In 1945, the US had two atomic bombs ready to drop on Japan.

‘Little Man’ was a uranium bomb equal to 15 thousand tons of TNT, ‘Fat Man’ was a plutonium bomb equal to 20 thousand tons of TNT.

Either bomb could wipe out a city, the point was to choose which cities.

The committee making the decision was made up of generals, scientists, and politicians.

The cities on their short list were: Hiroshima, Kyoto, Kokura, Yokahama, Tokyo, and Nigata.

Hiroshima was agreed for the first bomb and Kyoto for the second.

But Secretary of War, Henry Stimson, had Kyoto removed as second choice.

The committee replaced it saying, in a memo:

 “This target is an urban industrial area with a population of 1,000,000. It is the former capital of Japan and many people and industries are now being moved there as other areas are being destroyed. From the psychological point of view there is the advantage that Kyoto is an intellectual center for Japan and the people there are more apt to appreciate the significance of such a weapon.”

Stimson told the Commander of the Air Force, Hap Arnold, “There is one city you must not bomb without my permission, and that is Kyoto.”

But again, the committee put Kyoto back as the choice for the second bomb.

Stimson felt he had no choice, he went directly to President Truman.

He explained that Kyoto wasn’t like any other target, it was an ancient city of huge cultural importance, with 2,000 temples and shrines, Buddhist and Shinto, with pavilions, gardens, and Imperial palaces, plus ancient streets full of cherry blossoms and geishas.

Truman wasn’t impressed, he said the Japanese were “…a terribly cruel and uncivilised nation in warfare”.

In desperation, Stimson appealed to Truman’s practical side.

He said that destroying a city like Kyoto would cause the same worldwide outrage that destroying Dresden had done.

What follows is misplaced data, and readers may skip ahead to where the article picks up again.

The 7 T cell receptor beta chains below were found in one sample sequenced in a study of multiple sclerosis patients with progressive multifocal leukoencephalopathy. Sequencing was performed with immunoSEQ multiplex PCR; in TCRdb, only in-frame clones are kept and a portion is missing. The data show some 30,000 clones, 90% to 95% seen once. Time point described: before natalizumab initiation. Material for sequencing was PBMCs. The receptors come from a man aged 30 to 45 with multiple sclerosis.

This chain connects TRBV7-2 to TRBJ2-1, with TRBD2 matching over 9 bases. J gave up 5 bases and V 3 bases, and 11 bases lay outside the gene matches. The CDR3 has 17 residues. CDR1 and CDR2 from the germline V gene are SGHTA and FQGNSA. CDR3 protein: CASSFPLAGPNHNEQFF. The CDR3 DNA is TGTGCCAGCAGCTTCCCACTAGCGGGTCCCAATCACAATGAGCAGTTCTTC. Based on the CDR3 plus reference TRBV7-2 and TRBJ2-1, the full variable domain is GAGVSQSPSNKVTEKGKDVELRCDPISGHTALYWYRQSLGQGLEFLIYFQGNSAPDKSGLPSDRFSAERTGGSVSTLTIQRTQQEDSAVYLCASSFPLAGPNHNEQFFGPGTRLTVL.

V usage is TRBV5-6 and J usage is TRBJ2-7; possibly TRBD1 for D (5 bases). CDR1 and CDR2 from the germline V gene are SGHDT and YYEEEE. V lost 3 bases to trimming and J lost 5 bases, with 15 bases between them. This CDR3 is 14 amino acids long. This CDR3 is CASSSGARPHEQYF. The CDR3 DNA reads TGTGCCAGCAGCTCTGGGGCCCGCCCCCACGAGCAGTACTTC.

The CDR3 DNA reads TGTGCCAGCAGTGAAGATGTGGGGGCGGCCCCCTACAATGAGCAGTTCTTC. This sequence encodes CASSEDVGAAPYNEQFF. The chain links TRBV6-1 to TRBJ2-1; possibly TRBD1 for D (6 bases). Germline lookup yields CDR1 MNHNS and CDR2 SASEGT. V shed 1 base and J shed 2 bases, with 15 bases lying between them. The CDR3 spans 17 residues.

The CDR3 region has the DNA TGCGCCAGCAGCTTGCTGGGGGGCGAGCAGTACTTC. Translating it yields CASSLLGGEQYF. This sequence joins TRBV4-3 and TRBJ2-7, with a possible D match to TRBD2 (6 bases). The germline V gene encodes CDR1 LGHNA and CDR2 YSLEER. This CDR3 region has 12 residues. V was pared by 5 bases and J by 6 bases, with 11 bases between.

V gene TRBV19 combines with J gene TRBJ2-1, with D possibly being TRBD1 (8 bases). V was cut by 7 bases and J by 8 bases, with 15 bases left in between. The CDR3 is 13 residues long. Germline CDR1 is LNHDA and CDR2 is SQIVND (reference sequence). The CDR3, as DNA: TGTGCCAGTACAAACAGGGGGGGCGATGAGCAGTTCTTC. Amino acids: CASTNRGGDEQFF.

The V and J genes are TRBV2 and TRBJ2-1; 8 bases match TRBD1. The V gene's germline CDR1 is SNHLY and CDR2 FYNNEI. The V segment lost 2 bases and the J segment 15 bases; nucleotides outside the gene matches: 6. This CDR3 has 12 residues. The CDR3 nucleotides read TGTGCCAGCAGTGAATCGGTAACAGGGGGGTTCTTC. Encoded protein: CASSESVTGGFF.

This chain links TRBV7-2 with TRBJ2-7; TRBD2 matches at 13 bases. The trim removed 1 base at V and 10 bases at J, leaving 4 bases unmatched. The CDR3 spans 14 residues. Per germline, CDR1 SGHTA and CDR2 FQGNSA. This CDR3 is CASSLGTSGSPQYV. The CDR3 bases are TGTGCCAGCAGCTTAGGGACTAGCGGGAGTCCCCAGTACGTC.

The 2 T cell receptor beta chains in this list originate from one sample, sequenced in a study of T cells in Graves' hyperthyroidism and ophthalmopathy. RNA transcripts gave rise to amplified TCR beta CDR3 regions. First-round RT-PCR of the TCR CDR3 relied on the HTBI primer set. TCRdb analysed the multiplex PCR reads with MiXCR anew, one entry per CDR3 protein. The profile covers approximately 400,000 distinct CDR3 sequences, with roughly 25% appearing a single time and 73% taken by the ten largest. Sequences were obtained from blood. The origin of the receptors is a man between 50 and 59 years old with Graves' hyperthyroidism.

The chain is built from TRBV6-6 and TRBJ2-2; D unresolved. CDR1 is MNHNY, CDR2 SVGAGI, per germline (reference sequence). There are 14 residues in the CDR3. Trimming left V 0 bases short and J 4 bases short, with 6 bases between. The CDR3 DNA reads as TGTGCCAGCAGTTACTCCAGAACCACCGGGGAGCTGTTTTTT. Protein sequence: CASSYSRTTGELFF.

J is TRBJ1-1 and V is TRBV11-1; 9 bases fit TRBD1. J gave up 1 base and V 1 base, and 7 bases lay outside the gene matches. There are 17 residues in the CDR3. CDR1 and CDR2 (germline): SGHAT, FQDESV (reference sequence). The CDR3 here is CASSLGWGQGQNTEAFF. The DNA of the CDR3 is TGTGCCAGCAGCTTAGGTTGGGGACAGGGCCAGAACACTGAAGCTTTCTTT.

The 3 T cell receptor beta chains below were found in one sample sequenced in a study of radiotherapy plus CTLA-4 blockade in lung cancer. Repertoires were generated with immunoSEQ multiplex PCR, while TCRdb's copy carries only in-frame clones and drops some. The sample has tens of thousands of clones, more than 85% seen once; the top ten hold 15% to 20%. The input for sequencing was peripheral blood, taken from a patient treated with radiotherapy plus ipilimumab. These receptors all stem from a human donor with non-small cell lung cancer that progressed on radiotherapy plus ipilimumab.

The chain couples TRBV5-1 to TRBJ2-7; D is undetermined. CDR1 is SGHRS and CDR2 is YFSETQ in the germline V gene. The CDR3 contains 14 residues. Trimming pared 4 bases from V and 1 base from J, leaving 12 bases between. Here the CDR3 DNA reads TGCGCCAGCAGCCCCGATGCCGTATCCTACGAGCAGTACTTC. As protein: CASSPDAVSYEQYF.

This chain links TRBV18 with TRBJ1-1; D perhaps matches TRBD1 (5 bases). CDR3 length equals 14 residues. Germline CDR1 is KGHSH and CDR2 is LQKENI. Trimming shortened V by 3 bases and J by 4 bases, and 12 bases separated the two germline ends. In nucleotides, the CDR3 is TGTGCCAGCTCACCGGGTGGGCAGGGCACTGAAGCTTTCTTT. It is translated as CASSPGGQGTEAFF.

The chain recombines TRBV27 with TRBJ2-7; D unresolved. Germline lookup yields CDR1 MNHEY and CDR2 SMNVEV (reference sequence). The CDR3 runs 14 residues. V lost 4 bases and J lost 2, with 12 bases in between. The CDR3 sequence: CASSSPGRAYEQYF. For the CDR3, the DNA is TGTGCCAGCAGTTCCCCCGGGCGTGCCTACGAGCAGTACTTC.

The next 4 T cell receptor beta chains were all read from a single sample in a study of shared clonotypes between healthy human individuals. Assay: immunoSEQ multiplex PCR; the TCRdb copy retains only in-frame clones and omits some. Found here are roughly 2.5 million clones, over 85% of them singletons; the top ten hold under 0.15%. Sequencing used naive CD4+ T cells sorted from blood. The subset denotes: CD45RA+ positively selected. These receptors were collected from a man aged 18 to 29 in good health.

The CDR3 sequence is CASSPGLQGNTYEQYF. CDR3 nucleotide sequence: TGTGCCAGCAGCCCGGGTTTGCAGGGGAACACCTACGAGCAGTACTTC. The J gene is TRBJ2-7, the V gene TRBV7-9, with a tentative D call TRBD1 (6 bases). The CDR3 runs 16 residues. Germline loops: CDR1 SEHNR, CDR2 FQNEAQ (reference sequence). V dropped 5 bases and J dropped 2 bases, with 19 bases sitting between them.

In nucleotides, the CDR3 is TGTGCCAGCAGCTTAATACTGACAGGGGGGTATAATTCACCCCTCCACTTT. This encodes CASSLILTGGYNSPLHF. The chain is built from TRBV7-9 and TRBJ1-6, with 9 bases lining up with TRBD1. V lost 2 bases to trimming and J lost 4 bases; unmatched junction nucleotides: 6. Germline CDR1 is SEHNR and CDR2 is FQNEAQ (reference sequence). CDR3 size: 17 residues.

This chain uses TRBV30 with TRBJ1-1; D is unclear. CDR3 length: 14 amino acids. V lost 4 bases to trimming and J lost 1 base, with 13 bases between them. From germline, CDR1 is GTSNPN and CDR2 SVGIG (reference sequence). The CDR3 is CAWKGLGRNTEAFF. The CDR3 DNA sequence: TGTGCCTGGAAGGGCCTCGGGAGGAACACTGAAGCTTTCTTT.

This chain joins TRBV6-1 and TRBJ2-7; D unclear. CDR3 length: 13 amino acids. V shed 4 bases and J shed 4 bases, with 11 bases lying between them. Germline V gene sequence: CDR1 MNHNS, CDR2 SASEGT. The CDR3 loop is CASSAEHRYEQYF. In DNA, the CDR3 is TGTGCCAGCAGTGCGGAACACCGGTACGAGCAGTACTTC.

Further, he said the US had to think of the post-war situation, turning a city like Kyoto into rubble would make the Japanese hate the US and drive them towards communist Russia.

That final argument made sense to Truman and he had Kyoto removed from the list.

At which point Kokura became the target for the second bomb.

But on the day the bomb was to be dropped, there was too much cloud over Kokura, so the pilot flew on to his secondary target.

And so the bomb was released over Nagasaki, which hadn’t even been on the list until Kyoto was removed.

Kyoto meanwhile escaped the war without being bombed.

People have since wondered why Stimson defended Kyoto so adamantly.

Later it was revealed as the place where he and his wife spent their honeymoon, so it held many fond memories for him.

How Stimson behaved was a classic example of Daniel Kahnemann’s Type 1 and Type 2 thinking.

Type 1 thinking is rapid, intuitive, emotional and unconscious; Type 2 thinking is slower, logical, analytical, and conscious.

We reach a conclusion about how we feel before we’re even aware of it, then use our rational mind to justify that conclusion.

(However much we try to make it appear the other way round.)

That’s why it’s advertising’s job to provoke ‘desire’ and close the sale with ‘permission’

Or, as David Hume put it, “Reason is the slave of the passions”.